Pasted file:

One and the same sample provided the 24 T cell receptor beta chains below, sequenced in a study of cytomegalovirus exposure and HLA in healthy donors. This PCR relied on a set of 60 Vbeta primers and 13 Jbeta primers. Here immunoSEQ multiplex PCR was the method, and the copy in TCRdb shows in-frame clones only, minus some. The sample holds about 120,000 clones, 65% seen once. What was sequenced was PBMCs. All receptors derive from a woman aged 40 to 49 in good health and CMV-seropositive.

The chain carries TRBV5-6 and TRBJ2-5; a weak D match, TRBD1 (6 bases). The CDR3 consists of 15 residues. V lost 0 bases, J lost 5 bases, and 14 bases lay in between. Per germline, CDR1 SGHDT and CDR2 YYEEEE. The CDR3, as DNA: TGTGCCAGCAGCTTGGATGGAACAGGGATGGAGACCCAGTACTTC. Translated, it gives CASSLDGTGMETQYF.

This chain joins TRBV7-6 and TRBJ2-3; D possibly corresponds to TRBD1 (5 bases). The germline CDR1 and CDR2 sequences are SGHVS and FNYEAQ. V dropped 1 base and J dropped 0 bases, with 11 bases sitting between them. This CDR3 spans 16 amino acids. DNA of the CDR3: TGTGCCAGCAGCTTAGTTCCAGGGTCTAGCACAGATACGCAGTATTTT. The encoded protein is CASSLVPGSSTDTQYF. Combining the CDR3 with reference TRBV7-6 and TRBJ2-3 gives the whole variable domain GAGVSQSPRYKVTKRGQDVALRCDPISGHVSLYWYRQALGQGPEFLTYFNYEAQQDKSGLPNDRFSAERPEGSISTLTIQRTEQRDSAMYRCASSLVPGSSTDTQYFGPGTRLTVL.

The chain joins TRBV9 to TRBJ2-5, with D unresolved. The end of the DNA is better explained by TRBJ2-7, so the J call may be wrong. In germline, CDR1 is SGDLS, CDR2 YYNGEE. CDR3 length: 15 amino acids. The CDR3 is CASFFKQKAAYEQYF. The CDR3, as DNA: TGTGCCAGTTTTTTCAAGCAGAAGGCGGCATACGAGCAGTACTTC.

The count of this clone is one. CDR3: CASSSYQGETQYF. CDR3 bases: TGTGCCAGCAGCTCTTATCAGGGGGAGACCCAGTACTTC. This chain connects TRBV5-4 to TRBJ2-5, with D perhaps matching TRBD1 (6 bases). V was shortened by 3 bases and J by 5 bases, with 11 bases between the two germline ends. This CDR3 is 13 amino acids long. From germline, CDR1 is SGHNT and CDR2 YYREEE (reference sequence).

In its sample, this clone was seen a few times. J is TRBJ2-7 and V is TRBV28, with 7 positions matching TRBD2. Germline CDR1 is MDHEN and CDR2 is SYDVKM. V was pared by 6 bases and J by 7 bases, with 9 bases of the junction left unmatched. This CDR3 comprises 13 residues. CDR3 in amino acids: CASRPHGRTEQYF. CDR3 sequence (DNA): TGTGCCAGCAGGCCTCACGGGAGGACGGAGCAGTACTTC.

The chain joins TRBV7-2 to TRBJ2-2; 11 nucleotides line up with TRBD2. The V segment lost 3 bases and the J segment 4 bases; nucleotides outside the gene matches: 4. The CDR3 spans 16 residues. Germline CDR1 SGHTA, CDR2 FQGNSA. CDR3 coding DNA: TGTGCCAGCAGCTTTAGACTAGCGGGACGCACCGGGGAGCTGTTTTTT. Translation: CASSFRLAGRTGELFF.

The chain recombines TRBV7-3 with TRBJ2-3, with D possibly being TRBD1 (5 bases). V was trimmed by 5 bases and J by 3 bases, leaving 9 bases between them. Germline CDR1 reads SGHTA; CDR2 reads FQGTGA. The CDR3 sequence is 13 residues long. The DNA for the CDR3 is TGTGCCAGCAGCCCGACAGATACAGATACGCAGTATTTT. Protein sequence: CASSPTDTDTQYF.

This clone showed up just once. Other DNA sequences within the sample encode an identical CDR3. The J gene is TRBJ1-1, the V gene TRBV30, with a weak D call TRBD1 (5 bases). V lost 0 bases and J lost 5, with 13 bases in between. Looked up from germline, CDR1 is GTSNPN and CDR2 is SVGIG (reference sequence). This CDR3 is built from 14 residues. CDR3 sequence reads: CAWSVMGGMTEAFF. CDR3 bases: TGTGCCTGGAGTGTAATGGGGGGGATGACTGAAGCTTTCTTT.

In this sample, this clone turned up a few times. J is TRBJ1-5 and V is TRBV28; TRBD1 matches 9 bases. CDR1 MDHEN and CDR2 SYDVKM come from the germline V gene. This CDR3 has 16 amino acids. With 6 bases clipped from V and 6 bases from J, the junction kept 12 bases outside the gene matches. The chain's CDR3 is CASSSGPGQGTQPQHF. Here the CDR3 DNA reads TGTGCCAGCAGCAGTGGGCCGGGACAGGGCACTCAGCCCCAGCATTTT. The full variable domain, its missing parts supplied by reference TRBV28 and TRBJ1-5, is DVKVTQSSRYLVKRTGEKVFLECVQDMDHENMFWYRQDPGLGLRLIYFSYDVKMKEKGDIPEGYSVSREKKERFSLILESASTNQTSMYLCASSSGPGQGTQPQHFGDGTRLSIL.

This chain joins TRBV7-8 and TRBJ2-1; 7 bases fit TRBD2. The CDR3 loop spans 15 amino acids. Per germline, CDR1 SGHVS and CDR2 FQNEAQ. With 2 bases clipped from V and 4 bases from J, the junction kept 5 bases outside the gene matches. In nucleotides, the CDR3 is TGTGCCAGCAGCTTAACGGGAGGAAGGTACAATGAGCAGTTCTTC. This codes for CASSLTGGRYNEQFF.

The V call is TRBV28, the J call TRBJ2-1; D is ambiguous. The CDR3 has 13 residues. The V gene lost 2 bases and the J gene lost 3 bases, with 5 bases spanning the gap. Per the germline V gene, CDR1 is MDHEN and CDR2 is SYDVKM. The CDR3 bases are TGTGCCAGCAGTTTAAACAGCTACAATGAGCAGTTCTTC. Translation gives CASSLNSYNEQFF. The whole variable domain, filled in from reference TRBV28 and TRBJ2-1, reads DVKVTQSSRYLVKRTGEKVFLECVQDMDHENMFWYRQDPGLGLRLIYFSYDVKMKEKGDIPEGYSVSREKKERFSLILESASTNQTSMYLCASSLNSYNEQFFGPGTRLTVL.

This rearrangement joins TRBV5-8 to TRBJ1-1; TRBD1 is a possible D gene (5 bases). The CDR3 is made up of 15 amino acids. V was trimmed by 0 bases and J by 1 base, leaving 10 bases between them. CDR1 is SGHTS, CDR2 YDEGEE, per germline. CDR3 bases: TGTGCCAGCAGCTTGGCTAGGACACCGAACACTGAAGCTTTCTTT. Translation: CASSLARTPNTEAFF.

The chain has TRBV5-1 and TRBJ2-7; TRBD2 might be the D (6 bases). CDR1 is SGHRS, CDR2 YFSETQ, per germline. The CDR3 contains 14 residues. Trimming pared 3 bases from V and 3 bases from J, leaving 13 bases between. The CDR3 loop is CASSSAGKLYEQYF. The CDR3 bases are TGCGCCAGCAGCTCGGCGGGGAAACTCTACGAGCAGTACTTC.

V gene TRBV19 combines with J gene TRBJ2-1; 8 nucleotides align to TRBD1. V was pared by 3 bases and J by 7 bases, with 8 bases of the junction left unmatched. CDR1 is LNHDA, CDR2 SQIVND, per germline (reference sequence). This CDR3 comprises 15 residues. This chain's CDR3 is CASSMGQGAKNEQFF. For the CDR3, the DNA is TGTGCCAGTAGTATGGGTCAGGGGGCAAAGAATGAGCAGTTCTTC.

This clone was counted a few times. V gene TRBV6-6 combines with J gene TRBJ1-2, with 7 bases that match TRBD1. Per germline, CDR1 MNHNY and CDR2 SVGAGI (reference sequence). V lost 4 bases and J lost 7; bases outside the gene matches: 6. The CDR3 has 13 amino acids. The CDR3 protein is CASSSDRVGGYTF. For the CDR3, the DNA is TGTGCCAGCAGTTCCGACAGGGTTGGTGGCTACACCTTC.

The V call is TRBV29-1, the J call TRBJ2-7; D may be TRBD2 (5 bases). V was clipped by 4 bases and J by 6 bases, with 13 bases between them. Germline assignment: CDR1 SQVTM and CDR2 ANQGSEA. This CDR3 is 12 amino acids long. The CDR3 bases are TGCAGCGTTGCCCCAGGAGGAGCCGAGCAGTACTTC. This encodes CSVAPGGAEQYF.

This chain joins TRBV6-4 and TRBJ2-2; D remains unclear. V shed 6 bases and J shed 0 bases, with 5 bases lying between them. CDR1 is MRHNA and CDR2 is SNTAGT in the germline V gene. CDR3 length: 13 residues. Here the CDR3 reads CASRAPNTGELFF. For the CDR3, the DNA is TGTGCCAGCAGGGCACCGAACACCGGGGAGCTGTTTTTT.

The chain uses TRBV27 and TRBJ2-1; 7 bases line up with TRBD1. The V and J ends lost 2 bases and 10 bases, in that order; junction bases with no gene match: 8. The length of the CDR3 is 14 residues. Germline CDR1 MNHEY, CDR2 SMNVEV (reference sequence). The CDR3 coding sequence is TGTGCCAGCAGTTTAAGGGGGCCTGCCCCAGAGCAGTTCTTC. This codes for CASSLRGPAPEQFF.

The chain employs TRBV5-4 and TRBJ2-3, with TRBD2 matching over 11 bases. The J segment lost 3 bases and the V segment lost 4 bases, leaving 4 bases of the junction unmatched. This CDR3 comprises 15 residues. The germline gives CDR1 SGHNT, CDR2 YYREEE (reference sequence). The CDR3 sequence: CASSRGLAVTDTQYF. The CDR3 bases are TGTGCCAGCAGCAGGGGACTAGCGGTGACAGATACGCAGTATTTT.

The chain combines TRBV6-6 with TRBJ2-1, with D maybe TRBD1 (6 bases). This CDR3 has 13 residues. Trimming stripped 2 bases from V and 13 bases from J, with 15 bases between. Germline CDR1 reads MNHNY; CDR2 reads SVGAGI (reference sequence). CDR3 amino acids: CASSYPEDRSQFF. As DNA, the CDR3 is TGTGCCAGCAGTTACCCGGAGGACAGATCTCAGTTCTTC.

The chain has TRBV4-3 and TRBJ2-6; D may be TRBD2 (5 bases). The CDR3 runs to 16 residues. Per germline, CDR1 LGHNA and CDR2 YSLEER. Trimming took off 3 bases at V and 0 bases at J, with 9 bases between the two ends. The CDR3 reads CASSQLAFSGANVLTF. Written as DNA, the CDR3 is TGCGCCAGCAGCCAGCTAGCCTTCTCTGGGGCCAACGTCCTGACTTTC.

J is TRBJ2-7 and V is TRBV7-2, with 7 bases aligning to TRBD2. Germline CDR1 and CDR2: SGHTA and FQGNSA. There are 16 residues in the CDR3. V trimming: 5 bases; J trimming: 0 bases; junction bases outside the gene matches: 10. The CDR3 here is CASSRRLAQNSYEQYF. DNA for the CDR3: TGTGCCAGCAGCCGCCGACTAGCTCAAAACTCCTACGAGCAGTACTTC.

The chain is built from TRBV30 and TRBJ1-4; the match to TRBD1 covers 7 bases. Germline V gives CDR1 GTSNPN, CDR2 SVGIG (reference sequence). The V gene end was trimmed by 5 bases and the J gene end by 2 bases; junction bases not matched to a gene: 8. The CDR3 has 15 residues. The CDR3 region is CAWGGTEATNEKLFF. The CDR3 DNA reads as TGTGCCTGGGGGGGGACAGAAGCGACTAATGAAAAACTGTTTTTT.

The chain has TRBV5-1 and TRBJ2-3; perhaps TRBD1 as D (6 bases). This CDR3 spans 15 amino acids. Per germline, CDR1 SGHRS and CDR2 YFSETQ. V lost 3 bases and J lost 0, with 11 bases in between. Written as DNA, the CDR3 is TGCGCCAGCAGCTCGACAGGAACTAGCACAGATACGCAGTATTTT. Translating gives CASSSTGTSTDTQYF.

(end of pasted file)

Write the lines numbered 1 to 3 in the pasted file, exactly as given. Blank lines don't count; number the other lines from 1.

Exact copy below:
One and the same sample provided the 24 T cell receptor beta chains below, sequenced in a study of cytomegalovirus exposure and HLA in healthy donors. This PCR relied on a set of 60 Vbeta primers and 13 Jbeta primers. Here immunoSEQ multiplex PCR was the method, and the copy in TCRdb shows in-frame clones only, minus some. The sample holds about 120,000 clones, 65% seen once. What was sequenced was PBMCs. All receptors derive from a woman aged 40 to 49 in good health and CMV-seropositive.

The chain carries TRBV5-6 and TRBJ2-5; a weak D match, TRBD1 (6 bases). The CDR3 consists of 15 residues. V lost 0 bases, J lost 5 bases, and 14 bases lay in between. Per germline, CDR1 SGHDT and CDR2 YYEEEE. The CDR3, as DNA: TGTGCCAGCAGCTTGGATGGAACAGGGATGGAGACCCAGTACTTC. Translated, it gives CASSLDGTGMETQYF.

This chain joins TRBV7-6 and TRBJ2-3; D possibly corresponds to TRBD1 (5 bases). The germline CDR1 and CDR2 sequences are SGHVS and FNYEAQ. V dropped 1 base and J dropped 0 bases, with 11 bases sitting between them. This CDR3 spans 16 amino acids. DNA of the CDR3: TGTGCCAGCAGCTTAGTTCCAGGGTCTAGCACAGATACGCAGTATTTT. The encoded protein is CASSLVPGSSTDTQYF. Combining the CDR3 with reference TRBV7-6 and TRBJ2-3 gives the whole variable domain GAGVSQSPRYKVTKRGQDVALRCDPISGHVSLYWYRQALGQGPEFLTYFNYEAQQDKSGLPNDRFSAERPEGSISTLTIQRTEQRDSAMYRCASSLVPGSSTDTQYFGPGTRLTVL.